Dense Gas and Pitch
Date: July 2006
This question has to do with a previous question,
"Why does Helium give us high pitched voices." My question is,
if Helium gives us a higher voice because its less dense than
regular air, will inhaling a denser gas make our voices deeper?
Never have done the experiment, but it would be a reasonable
prediction. Of course, the choice of gases is very limited, based
on toxicity, lung irritation etc. In addition, the difference in
molecular weight of air (MW~ 30) and He (MW ~ 4) is a factor of 30/4
~ 7.5. A likely heavy gas candidate would be Xenon (MW = 131). Its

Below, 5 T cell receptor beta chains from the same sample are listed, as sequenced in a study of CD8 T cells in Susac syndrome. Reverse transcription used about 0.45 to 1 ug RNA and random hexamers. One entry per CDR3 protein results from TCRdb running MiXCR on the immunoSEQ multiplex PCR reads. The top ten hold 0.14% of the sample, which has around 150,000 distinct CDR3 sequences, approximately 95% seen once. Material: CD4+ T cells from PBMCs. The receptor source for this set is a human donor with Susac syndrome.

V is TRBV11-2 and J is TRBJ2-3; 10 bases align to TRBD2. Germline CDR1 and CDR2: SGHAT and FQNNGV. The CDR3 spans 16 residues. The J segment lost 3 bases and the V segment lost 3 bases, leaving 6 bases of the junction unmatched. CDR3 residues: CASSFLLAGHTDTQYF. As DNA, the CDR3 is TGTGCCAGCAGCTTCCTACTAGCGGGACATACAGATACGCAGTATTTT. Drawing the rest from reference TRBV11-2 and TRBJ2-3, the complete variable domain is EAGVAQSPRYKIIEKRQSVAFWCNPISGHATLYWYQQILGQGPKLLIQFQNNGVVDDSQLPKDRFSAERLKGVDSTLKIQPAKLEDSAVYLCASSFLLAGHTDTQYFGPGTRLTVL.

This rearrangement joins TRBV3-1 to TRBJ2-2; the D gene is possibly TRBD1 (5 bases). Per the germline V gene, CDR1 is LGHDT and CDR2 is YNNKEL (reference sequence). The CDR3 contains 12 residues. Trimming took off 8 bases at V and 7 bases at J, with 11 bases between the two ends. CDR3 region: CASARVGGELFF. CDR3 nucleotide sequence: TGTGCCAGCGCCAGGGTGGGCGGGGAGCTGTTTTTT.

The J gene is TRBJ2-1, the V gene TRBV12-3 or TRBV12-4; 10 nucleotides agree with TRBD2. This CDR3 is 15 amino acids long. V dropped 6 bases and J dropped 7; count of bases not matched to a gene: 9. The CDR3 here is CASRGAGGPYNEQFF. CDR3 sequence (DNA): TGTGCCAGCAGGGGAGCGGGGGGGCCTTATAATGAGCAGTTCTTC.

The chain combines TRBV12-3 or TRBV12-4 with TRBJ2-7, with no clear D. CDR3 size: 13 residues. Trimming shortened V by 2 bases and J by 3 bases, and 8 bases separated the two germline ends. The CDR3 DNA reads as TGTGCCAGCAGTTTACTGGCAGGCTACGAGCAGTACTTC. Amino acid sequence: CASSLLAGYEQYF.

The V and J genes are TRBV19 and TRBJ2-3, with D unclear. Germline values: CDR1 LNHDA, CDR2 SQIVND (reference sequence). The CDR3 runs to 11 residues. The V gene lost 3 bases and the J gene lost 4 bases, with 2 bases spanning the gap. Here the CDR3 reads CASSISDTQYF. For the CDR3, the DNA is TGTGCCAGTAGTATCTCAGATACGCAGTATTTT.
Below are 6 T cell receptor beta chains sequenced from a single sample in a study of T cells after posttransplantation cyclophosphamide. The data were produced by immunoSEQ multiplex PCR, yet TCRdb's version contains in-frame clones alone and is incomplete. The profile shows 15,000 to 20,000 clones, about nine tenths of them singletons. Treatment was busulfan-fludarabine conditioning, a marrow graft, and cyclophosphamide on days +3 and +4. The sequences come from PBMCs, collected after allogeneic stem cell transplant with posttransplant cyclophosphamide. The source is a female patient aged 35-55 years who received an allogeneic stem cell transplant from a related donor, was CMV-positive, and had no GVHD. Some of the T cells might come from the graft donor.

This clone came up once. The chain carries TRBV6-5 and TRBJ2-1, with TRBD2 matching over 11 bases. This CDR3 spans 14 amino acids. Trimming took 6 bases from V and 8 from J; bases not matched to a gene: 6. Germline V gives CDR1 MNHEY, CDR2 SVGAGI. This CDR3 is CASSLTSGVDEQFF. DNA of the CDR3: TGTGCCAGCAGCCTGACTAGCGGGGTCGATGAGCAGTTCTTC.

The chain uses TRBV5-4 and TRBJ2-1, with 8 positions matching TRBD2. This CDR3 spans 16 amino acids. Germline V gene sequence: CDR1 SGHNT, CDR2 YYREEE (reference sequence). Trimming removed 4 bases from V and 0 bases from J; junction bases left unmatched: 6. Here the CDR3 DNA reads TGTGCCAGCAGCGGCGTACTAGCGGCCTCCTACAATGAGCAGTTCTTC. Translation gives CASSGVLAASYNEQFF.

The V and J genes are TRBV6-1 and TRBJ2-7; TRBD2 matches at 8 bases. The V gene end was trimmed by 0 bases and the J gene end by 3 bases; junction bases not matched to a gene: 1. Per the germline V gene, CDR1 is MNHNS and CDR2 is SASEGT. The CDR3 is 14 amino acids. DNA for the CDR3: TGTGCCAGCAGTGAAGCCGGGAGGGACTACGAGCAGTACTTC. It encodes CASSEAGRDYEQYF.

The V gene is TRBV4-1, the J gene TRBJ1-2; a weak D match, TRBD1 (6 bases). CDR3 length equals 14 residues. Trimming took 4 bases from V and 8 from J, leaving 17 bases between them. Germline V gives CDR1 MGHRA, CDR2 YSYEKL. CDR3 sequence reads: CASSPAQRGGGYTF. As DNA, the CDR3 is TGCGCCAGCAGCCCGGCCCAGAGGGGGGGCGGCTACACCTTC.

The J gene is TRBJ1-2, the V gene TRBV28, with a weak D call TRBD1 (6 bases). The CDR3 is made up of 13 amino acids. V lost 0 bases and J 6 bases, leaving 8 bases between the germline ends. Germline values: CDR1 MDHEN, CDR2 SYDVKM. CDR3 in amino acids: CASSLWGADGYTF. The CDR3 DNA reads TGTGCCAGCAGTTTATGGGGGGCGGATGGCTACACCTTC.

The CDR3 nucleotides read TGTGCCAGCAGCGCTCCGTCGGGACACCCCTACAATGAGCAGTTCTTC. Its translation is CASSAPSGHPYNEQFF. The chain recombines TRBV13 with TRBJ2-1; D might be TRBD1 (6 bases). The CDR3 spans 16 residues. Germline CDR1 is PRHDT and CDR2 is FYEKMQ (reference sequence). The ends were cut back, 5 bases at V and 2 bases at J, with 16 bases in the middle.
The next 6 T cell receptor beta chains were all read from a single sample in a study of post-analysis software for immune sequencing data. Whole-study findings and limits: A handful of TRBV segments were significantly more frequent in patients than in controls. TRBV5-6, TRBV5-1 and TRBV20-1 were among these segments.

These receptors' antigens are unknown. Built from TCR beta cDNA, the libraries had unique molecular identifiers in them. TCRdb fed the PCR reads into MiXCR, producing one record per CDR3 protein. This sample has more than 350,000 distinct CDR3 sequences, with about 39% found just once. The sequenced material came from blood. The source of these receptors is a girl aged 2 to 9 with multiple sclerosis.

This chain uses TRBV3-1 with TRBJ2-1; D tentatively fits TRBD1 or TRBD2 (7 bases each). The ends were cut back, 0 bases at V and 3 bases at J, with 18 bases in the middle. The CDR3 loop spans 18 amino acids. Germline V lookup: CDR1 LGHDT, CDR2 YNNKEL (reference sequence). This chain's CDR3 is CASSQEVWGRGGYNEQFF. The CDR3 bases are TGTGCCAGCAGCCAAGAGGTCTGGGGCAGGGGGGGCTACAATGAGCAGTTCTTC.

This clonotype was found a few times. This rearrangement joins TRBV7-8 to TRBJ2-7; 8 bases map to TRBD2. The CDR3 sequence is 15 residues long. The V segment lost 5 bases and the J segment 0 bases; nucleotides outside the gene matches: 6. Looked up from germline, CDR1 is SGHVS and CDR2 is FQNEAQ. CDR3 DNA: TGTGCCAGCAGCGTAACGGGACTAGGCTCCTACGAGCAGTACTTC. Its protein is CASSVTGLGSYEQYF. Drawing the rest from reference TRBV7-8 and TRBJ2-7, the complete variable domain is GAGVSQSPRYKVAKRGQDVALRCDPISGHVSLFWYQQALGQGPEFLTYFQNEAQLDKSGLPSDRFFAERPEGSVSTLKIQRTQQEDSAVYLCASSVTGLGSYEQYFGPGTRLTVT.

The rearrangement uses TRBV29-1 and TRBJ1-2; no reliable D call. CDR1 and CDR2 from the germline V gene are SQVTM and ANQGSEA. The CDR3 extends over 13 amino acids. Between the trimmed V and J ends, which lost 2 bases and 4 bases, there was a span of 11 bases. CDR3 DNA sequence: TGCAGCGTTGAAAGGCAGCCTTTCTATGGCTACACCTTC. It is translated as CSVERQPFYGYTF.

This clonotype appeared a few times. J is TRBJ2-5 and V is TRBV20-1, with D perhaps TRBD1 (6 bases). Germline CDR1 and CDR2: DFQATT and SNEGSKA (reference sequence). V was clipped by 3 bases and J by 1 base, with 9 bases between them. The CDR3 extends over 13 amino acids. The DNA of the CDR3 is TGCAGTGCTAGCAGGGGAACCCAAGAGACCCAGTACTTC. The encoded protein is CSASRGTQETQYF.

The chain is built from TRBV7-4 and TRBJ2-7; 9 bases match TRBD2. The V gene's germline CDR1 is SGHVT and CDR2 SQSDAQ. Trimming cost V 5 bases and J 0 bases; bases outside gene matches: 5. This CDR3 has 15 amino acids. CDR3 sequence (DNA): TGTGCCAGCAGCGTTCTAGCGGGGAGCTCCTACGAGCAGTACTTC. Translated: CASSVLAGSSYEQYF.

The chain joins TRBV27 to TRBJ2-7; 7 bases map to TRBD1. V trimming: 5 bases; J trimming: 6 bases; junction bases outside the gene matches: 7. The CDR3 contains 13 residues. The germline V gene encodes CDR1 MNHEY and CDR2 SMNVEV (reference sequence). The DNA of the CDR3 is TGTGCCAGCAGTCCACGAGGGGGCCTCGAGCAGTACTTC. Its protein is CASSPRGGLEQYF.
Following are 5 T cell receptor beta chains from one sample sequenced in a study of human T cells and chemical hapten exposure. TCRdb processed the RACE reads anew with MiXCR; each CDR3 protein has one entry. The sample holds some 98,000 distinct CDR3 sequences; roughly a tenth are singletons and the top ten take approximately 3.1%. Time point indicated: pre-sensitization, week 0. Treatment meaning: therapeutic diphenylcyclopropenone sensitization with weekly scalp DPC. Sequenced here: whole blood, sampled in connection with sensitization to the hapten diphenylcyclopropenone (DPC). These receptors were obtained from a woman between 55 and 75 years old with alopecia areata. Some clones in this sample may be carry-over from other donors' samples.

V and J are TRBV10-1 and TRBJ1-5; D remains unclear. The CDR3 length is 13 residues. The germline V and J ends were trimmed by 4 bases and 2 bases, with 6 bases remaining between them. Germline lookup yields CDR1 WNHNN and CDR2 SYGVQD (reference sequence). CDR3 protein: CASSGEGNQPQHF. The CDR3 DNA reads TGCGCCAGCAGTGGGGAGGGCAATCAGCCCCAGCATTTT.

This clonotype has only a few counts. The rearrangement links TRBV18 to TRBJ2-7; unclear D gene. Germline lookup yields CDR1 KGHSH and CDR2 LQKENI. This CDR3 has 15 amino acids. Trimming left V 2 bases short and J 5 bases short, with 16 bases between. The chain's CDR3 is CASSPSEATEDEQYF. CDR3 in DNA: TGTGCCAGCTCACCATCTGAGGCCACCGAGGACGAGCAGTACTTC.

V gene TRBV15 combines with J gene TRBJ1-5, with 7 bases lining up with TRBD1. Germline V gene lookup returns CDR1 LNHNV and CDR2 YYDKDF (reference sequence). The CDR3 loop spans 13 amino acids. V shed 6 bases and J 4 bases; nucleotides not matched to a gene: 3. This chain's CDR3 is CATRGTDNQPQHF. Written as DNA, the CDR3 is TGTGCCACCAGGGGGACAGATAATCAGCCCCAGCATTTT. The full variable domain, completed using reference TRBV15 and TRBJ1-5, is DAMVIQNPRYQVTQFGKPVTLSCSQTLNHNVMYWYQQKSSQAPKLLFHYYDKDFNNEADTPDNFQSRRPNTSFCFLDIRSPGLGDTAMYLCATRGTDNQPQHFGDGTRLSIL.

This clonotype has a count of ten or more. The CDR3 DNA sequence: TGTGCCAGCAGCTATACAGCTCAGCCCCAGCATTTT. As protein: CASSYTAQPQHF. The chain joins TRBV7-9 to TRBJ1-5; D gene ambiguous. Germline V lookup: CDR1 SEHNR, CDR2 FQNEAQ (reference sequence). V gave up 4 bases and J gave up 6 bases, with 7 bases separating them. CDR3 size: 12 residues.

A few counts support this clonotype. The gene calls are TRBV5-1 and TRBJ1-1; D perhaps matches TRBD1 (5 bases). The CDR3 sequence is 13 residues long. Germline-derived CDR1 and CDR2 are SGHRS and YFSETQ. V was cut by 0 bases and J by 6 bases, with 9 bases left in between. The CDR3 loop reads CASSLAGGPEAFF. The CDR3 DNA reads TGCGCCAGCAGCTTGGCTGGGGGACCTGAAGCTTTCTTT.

relative molecular weight (~131 / 30 ~ 4.4), so the "effect" may
only be about half as noticeable. And if the "physics" implies that
the relation of "pitch" and MW is the square root of the MW the
effect will be smaller yet. So it may not be so obvious as with He.
It is a matter of the speed of sound, which is a consequence of the
molecular weight of the gases used. The wavelengths of the sounds
making up your voice are determined by the geometry of your vocal
apparatus. The frequency, and hence pitch, of the sound is
determined by the wavelength and the speed: the faster the speed at
a given wavelength, the higher the frequency.
So, according to that simple model, inhaling a denser gas should
give a deeper voice. That is my prediction, which I have never
tested. One of these days, I need to find out for myself if it really is true.
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Update: June 2012